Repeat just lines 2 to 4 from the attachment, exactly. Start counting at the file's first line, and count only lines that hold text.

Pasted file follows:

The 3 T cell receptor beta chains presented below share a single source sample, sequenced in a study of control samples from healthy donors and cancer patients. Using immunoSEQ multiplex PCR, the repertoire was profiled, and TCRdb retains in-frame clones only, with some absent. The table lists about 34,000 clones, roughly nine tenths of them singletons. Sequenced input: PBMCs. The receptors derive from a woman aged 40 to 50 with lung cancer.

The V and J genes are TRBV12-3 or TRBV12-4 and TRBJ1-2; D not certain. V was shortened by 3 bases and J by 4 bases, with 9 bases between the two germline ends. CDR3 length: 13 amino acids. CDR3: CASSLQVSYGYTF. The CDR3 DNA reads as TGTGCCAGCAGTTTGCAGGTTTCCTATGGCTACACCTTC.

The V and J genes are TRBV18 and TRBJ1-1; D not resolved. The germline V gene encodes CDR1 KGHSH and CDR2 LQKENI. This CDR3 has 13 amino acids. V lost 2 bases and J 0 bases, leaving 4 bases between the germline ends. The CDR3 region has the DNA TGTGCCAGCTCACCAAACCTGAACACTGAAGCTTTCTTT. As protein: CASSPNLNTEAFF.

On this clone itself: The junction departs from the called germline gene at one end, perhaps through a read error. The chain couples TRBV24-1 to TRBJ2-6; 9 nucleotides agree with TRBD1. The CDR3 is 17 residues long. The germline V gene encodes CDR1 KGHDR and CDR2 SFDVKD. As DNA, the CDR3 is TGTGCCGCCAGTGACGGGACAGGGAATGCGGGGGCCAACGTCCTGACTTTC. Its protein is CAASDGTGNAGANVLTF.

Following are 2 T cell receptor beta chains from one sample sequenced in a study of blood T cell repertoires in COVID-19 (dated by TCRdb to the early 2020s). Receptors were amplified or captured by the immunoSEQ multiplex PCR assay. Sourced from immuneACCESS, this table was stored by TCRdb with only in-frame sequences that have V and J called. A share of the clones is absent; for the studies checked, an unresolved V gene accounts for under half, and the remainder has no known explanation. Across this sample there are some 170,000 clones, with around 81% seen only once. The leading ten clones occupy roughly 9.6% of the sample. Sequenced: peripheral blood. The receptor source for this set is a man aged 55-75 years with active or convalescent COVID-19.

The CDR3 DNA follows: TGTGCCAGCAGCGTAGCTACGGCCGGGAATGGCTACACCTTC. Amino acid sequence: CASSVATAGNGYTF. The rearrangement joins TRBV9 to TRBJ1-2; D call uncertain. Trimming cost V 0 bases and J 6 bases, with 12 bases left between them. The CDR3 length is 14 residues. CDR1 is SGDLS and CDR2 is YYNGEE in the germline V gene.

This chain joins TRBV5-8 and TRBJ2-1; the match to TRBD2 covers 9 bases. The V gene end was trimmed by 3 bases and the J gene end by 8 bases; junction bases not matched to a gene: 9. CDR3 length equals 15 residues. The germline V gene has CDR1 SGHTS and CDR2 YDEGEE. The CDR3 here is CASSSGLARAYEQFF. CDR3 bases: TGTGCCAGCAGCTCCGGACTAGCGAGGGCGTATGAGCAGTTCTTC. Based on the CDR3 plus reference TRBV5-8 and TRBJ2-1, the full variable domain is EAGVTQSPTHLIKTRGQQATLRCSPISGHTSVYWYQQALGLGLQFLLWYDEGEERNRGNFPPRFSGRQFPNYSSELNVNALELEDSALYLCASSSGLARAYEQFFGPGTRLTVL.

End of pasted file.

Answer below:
The V and J genes are TRBV12-3 or TRBV12-4 and TRBJ1-2; D not certain. V was shortened by 3 bases and J by 4 bases, with 9 bases between the two germline ends. CDR3 length: 13 amino acids. CDR3: CASSLQVSYGYTF. The CDR3 DNA reads as TGTGCCAGCAGTTTGCAGGTTTCCTATGGCTACACCTTC.

The V and J genes are TRBV18 and TRBJ1-1; D not resolved. The germline V gene encodes CDR1 KGHSH and CDR2 LQKENI. This CDR3 has 13 amino acids. V lost 2 bases and J 0 bases, leaving 4 bases between the germline ends. The CDR3 region has the DNA TGTGCCAGCTCACCAAACCTGAACACTGAAGCTTTCTTT. As protein: CASSPNLNTEAFF.

On this clone itself: The junction departs from the called germline gene at one end, perhaps through a read error. The chain couples TRBV24-1 to TRBJ2-6; 9 nucleotides agree with TRBD1. The CDR3 is 17 residues long. The germline V gene encodes CDR1 KGHDR and CDR2 SFDVKD. As DNA, the CDR3 is TGTGCCGCCAGTGACGGGACAGGGAATGCGGGGGCCAACGTCCTGACTTTC. Its protein is CAASDGTGNAGANVLTF.